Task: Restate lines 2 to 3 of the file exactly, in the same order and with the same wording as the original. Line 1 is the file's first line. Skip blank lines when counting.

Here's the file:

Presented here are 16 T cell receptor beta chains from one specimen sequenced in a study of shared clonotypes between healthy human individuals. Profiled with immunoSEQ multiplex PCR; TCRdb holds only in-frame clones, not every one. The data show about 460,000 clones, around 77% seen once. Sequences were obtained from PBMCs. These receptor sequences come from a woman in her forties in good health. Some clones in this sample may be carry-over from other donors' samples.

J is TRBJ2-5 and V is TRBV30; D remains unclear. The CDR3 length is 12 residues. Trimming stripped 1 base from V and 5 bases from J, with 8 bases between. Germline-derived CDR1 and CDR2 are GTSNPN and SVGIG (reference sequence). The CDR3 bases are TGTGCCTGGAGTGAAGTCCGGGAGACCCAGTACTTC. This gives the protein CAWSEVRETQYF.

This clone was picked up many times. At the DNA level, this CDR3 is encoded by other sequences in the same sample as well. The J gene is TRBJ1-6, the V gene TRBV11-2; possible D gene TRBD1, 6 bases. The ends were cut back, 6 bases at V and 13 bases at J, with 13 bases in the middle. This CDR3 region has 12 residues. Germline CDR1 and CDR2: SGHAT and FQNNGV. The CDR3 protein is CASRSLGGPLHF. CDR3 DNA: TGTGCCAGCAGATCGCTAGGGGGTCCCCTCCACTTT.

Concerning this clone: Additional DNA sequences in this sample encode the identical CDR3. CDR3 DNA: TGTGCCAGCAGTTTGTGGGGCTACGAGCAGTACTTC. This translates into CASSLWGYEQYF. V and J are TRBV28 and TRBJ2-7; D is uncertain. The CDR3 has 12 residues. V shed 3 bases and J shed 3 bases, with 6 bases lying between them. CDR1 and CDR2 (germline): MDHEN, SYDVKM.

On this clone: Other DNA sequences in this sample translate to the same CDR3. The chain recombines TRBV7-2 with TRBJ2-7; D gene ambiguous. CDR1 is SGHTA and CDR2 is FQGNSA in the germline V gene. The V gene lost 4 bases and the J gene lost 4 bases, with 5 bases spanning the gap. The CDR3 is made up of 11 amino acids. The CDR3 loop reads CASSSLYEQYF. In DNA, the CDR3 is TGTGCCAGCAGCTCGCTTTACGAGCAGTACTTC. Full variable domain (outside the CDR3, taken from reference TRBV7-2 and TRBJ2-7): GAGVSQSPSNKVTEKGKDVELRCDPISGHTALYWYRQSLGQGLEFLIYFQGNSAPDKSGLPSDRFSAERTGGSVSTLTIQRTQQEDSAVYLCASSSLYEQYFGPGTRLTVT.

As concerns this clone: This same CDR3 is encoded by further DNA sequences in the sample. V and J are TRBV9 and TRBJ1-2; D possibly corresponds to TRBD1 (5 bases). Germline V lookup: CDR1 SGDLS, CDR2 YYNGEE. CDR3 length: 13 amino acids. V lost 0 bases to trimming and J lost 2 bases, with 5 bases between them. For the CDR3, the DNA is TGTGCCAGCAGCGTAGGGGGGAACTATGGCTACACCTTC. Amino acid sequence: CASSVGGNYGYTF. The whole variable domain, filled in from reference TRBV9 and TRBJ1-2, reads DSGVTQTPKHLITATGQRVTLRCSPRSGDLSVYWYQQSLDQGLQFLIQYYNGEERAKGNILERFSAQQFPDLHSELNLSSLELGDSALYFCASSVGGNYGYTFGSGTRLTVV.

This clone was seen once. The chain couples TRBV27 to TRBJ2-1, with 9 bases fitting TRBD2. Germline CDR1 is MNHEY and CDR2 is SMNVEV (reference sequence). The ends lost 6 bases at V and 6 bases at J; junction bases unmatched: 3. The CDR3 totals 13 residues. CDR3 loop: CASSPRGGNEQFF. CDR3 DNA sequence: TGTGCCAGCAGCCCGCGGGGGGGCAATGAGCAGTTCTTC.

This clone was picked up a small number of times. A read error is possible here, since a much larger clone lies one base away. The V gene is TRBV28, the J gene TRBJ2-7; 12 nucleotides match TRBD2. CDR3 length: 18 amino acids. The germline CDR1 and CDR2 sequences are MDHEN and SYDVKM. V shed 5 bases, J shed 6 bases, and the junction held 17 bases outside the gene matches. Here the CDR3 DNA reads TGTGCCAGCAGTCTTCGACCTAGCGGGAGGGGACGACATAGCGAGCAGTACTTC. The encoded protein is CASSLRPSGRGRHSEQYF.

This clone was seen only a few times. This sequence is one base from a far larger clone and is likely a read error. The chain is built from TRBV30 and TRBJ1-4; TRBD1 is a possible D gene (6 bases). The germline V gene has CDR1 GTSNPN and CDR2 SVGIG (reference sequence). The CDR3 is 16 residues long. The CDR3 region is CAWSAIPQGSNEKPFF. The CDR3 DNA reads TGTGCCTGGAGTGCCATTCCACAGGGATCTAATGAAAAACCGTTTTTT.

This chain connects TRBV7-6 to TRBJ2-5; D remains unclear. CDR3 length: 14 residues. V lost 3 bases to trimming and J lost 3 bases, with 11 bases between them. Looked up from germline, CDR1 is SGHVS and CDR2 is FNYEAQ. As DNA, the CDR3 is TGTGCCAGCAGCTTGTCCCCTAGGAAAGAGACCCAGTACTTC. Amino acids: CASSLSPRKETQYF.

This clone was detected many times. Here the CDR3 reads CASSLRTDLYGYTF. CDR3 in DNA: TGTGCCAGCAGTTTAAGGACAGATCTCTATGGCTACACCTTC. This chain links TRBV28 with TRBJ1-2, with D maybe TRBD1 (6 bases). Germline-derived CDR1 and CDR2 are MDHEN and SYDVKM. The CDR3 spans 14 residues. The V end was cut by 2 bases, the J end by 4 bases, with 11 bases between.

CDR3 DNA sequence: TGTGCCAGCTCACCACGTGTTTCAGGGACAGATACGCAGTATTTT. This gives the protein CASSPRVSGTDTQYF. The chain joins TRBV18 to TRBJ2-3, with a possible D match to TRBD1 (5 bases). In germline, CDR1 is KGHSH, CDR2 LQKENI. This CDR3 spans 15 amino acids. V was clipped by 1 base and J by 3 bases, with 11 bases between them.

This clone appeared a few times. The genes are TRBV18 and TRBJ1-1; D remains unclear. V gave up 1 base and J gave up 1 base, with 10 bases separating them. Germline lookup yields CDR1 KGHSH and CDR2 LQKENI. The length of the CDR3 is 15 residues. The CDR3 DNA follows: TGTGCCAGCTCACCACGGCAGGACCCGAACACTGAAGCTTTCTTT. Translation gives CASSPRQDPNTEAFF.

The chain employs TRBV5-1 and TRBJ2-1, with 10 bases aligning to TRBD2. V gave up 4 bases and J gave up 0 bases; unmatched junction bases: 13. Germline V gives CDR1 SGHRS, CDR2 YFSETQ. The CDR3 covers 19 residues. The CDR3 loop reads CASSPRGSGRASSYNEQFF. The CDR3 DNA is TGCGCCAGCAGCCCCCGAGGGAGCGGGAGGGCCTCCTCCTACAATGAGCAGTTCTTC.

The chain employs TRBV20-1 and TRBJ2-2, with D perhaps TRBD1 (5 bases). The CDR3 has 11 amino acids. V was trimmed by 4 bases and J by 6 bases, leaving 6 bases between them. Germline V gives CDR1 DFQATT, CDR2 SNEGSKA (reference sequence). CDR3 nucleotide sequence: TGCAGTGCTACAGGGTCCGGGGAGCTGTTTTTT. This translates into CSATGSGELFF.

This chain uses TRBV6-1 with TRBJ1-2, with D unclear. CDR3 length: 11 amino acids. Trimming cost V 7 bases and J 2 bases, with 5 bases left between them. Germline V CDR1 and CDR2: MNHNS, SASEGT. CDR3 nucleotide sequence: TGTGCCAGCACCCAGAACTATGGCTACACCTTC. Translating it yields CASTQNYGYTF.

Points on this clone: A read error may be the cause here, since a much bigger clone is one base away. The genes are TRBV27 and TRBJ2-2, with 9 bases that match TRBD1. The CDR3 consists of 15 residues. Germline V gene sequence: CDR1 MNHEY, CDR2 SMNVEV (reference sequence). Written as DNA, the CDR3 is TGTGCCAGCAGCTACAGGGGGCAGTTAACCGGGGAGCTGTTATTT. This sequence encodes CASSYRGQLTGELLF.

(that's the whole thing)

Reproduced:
J is TRBJ2-5 and V is TRBV30; D remains unclear. The CDR3 length is 12 residues. Trimming stripped 1 base from V and 5 bases from J, with 8 bases between. Germline-derived CDR1 and CDR2 are GTSNPN and SVGIG (reference sequence). The CDR3 bases are TGTGCCTGGAGTGAAGTCCGGGAGACCCAGTACTTC. This gives the protein CAWSEVRETQYF.

This clone was picked up many times. At the DNA level, this CDR3 is encoded by other sequences in the same sample as well. The J gene is TRBJ1-6, the V gene TRBV11-2; possible D gene TRBD1, 6 bases. The ends were cut back, 6 bases at V and 13 bases at J, with 13 bases in the middle. This CDR3 region has 12 residues. Germline CDR1 and CDR2: SGHAT and FQNNGV. The CDR3 protein is CASRSLGGPLHF. CDR3 DNA: TGTGCCAGCAGATCGCTAGGGGGTCCCCTCCACTTT.